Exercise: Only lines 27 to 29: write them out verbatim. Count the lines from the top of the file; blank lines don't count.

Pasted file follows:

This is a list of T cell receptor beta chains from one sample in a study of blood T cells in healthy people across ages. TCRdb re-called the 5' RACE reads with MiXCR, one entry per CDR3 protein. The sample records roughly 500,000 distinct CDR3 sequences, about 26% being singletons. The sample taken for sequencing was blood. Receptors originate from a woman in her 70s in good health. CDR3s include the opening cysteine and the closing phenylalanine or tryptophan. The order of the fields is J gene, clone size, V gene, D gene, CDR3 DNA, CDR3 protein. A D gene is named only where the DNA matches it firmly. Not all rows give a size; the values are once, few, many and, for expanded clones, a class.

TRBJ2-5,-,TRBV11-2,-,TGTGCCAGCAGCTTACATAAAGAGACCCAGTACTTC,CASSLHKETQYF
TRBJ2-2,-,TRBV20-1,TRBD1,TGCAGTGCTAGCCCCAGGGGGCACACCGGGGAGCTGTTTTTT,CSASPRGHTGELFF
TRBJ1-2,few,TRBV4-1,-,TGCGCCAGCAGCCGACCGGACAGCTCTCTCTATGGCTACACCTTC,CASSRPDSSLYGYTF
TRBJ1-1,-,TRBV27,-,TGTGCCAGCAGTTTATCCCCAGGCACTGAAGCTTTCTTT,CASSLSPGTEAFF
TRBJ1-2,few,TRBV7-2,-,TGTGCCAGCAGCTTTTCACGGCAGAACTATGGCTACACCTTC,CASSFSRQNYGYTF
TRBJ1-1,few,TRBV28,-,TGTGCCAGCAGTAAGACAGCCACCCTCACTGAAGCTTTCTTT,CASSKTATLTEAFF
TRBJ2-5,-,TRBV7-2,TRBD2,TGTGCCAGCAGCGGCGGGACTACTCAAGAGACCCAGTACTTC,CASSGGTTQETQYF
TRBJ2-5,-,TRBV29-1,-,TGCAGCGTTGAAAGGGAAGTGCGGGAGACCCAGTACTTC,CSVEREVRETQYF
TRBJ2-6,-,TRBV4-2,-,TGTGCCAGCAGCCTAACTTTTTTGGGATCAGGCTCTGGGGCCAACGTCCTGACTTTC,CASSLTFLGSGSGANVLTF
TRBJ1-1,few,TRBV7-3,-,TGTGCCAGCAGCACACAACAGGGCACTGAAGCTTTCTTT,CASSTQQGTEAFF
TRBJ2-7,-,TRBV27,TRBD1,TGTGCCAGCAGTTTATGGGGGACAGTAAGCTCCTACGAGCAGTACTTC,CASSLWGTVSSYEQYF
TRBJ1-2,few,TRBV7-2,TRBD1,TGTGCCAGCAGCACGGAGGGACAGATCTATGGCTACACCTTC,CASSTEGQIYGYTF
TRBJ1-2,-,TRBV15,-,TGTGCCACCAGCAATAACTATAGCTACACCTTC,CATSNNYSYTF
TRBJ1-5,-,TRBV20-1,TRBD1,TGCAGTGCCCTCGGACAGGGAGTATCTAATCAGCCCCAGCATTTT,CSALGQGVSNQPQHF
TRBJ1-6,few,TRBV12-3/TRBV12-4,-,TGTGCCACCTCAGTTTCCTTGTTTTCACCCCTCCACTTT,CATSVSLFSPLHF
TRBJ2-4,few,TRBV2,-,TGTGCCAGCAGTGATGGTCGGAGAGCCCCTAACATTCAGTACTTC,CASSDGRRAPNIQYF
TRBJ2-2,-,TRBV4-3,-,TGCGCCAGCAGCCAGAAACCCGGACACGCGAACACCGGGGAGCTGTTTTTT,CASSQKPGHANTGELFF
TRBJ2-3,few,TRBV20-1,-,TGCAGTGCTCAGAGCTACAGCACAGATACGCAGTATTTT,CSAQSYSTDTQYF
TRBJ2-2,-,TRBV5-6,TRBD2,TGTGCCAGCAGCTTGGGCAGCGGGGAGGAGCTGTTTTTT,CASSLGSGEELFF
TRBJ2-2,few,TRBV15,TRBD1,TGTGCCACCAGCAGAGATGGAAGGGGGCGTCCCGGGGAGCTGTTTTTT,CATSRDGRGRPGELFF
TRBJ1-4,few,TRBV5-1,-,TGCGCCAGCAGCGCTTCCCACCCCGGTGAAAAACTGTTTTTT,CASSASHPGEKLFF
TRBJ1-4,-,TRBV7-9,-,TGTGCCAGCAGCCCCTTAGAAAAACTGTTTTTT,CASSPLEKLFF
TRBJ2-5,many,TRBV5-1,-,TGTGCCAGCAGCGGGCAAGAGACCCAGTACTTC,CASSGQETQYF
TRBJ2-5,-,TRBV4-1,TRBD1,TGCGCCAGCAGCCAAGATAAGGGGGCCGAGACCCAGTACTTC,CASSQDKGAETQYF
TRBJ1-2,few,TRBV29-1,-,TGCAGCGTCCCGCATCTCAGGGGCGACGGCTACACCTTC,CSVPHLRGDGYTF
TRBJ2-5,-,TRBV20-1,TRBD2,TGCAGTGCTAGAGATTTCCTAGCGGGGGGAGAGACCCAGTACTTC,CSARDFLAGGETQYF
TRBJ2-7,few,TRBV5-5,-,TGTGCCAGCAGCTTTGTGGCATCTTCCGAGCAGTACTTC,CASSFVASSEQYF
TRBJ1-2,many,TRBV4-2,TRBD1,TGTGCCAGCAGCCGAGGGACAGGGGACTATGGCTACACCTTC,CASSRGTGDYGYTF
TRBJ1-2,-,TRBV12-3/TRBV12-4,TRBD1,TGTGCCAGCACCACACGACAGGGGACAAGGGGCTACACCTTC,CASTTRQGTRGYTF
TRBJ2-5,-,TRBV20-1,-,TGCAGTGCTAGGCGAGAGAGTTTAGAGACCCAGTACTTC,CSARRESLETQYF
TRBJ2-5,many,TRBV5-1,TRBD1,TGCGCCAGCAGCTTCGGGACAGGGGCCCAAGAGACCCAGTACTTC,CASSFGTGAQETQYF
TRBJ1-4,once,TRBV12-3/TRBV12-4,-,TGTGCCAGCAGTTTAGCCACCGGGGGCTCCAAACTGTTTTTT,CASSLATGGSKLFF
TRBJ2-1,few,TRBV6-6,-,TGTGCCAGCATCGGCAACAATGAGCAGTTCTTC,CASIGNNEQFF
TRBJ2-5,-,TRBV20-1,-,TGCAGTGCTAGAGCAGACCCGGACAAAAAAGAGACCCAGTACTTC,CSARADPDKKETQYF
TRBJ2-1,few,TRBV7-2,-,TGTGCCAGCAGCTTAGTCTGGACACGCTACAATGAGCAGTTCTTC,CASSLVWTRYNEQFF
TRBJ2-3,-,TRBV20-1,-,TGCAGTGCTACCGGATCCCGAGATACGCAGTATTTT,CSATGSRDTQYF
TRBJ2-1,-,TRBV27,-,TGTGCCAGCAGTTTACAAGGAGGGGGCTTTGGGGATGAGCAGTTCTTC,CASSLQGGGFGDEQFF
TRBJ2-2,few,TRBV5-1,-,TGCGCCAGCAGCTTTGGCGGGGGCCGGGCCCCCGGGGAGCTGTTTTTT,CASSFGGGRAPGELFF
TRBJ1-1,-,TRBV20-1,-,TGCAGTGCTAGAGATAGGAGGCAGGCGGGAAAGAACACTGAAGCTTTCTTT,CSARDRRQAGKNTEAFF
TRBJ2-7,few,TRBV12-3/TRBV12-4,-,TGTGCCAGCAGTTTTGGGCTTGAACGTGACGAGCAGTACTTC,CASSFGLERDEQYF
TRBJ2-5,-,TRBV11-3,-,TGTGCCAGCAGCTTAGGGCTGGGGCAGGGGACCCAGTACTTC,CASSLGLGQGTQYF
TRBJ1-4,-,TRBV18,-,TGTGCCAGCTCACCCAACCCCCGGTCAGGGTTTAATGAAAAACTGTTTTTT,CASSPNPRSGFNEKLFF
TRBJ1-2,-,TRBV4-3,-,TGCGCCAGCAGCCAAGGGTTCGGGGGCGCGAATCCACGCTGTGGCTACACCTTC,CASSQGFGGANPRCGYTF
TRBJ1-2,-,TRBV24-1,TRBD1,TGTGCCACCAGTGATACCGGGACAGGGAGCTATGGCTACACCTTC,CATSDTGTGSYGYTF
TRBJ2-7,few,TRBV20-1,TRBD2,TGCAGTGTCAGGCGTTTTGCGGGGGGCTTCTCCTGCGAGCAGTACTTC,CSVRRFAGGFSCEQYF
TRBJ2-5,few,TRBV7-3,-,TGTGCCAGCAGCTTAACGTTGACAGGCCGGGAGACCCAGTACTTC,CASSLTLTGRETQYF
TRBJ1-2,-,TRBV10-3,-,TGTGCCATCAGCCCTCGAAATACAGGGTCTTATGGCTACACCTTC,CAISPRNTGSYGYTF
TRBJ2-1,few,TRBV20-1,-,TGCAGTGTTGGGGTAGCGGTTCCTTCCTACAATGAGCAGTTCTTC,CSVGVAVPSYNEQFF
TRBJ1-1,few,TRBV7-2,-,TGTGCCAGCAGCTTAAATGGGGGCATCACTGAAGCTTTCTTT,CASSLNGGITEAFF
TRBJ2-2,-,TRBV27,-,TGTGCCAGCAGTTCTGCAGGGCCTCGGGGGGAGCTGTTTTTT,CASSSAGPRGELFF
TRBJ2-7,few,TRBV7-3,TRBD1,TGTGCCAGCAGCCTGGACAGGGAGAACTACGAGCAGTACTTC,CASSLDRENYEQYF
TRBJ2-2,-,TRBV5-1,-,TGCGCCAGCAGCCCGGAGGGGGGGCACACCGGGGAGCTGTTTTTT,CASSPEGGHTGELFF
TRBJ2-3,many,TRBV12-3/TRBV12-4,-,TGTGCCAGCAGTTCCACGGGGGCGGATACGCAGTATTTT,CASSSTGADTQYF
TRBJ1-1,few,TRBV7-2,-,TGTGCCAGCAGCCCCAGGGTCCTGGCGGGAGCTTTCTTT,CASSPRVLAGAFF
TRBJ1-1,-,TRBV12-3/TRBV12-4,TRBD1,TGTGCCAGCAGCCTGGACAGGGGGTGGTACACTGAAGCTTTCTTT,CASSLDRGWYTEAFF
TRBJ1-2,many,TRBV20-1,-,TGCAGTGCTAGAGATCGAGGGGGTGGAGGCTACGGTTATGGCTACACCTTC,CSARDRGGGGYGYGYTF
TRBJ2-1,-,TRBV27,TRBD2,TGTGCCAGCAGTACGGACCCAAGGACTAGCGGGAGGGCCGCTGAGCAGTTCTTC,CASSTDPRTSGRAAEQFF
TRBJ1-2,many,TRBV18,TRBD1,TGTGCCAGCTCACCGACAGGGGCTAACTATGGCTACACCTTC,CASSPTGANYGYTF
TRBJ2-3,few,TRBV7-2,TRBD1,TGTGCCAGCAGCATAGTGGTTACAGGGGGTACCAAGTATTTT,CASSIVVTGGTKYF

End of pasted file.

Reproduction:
TRBJ2-5,-,TRBV20-1,TRBD2,TGCAGTGCTAGAGATTTCCTAGCGGGGGGAGAGACCCAGTACTTC,CSARDFLAGGETQYF
TRBJ2-7,few,TRBV5-5,-,TGTGCCAGCAGCTTTGTGGCATCTTCCGAGCAGTACTTC,CASSFVASSEQYF
TRBJ1-2,many,TRBV4-2,TRBD1,TGTGCCAGCAGCCGAGGGACAGGGGACTATGGCTACACCTTC,CASSRGTGDYGYTF